By Katie Lewis
Growing up, I was a voracious reader. I always completed the reading challenges to get my personal pan pizza from Pizza Hut. I circled at least one book every month when we got the Scholastic book magazine back in ye olden days before the internet.
And every summer, I completed the summer reading challenge at the library. While I read just about everything, however, it was the books that went against the grain that inspired me the most to put pen to paper myself.
Fairies With Attitude
The first book I can remember really lighting a fire in me was Artemis Fowl by Eoin Colfer. Though it’s a series, I’ll only focus on the first book here. Artemis Fowl is a twelve-year-old genius who kidnaps a fairy to hold for ransom. That plot synopsis alone twists how fairies are typically treated in literature. It serves as a reversal of the changeling storyline, where a fairy kidnaps a human child.
There’s also something so distinctly genre-breaking in the idea that someone would hold a magical creature hostage for money as if this was Die Hard with magic.
That’s not the only surprising thing about the world Eoin Colfer built within Artemis Fowl. While we might automatically associate fairies, elves, pixies, dwarves, etc., with fantasy, the truth is that this book is a fusion of science-fiction and fantasy. The hostage, Holly Short, is part of a S.W.A.T.-like police unit called LEP Recon (as in, leprechaun).
While she and many of her fellow officers possess magic, they don’t use it for everything. They carry guns, have jet packs instead of wings, and even a centaur on staff who is essentially James Bond’s Q. The book’s magical creatures rely far more heavily on sci-fi gizmos than any magic.
I was about Artemis’ age when I first read the book, and it blew me away. It wasn’t the first book I’d ever read that blended fantasy and sci-fi, but it was by far the first one that did so with such precision. There are arcane rituals, stun grenades, mesmerizing stares, and high-tech alarm systems, and somehow none of it feels out of place.
Artemis Fowl breaks all the rules of planting a story firmly in a single genre, and it does so seamlessly. Reading that book opened my eyes to the fact that there are broader possibilities in the world of literature. I wanted to discover those unknown shores with my own words.
Breaking all the Walls
As I grew older, I continued to be drawn to books that blended themes and broke genre barriers. The more I read and learned about literary theory, the more I wanted to bend and twist and break all the rules to bring something utterly fresh into the world. I’ve always felt more at home challenging norms like the Hero’s Journey rather than following them.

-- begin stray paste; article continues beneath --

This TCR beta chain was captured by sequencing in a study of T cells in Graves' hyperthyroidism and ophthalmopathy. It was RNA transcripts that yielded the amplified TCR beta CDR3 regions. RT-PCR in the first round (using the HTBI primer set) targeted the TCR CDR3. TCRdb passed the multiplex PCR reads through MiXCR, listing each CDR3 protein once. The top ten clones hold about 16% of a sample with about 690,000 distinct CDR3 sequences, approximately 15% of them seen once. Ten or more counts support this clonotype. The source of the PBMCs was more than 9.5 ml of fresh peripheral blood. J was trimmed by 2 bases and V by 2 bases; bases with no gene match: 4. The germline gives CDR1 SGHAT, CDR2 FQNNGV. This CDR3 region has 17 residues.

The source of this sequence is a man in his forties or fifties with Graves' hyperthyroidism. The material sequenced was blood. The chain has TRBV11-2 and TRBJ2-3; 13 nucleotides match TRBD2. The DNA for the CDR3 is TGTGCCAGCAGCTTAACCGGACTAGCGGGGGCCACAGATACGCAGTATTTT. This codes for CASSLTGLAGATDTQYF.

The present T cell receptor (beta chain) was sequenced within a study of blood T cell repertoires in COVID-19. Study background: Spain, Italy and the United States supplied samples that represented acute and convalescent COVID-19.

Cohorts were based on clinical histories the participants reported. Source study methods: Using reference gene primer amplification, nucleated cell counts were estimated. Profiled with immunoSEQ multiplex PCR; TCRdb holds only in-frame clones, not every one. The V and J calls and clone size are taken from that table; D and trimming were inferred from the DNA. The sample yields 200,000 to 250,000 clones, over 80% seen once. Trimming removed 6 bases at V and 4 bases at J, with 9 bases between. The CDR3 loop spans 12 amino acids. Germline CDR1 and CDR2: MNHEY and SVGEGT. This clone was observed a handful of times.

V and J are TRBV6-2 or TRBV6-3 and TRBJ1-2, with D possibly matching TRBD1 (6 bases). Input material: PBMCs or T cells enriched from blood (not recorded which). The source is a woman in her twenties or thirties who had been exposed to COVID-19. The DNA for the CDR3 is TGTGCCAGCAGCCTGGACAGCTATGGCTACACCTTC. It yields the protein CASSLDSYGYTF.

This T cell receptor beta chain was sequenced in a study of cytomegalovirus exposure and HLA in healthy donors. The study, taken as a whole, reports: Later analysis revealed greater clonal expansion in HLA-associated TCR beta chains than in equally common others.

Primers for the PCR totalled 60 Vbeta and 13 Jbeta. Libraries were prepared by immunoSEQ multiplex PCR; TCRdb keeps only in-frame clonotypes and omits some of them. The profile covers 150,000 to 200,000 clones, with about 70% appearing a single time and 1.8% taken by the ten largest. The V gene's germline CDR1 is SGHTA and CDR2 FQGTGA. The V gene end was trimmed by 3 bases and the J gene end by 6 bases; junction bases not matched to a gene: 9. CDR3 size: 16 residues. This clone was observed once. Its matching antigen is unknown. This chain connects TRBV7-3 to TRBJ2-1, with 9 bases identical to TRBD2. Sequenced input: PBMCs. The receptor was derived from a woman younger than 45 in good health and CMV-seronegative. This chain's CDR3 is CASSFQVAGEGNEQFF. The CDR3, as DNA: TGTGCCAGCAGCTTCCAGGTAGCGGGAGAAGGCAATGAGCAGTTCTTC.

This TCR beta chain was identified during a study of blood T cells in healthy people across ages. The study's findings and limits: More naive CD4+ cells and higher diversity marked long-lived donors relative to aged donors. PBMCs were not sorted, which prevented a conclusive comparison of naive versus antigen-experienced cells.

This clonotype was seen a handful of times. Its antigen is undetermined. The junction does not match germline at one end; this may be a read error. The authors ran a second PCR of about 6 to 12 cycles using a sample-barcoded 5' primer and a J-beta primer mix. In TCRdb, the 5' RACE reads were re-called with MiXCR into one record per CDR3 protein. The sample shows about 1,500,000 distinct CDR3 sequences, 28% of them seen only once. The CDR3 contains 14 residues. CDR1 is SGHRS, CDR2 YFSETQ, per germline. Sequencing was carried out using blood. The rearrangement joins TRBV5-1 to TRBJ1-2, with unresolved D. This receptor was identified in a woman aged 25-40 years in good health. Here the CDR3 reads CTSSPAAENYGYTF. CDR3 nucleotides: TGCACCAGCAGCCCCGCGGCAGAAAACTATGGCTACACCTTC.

Then, when I was seventeen, I was introduced to a book that genuinely shattered every rule I’d ever known about prose.
Mark Z. Danielewski’s House of Leaves left me staggered. There are still parts of that book that have taken up permanent residence in my brain, nearly fifteen years after the first time I read it. Our hero, Johnny Truant, discovers his recently deceased neighbor Zampanò’s literary critique of a documentary film.
So three stories are happening at once: Johnny’s life as he reads the manuscript; Zampanò’s film analysis; and the core plot of the documentary, entitled The Navidson Record. That story revolves around one family exploring an impossible house that breaks all the laws of space, time, and reality. It becomes apparent that the otherness that place had not only infected Zampanò in the course of his critique but further goes on to affect Johnny’s life as he reads.
If that wasn’t enough, the text also has multiple layers of meaning. House of Leaves is an example of hypertext in printed literature. The layout and font choices add additional layers of significance to the story throughout the book. For instance, after an initial introduction from Johnny, his story is contained within footnotes that span dozens of pages.
Be warned, you will need several bookmarks to read this book. Also, the fonts differ between Zampanò’s literary analysts, which is in typewriter font, and the story of The Navidson Record, in general, Times New Roman.
But wait, there’s more! In addition, every time the word house is used at any point throughout the book, the word is blue. Likewise, Zampanò often makes allusions to the Greek myth of the minotaur in the labyrinth, and any such sections are printed in red and struck out. As the non-euclidian influence of the house grows, the text itself warps as well, sometimes running sideways across the page or being interrupted by shapes of negative space.
In this way, the text indirectly breaks the fourth wall and makes the reader feel as if the house is reaching through the film, through Zampanò’s words, Johnny’s life, and our world.
Reading House of Leaves left me uncomfortable in the best possible way. More than that, it elevated the idea of what the novel could be to me. If I had ever wondered how far a person can take prose, Danielewski gave me the answer: as far as I want and then some.
Now, I’m not saying I want to run out and write something quite as experimental as House of Leaves. Mark Z. Danielewski is a dark wizard for being able to keep all of that straight, as far as I’m concerned. Much like my experience with Artemis Fowl, I was left with an itch to try new things.
I’m a person who wants to write stories that no one has ever seen before. I want to write stories that leave someone stumped for a minute at a dinner party as they wonder over what description to give to recommend my books to their friends. I want to be surprising in all the right ways. Each time I read a book like that, it only energizes me to write my own stories that are just left of center. I love feeling familiar and strange simultaneously and try to bring it into everything I write.
I will be forever thankful to Eoin Colfer, Mark Z. Danielewski, and so many others for feeding that fire within me.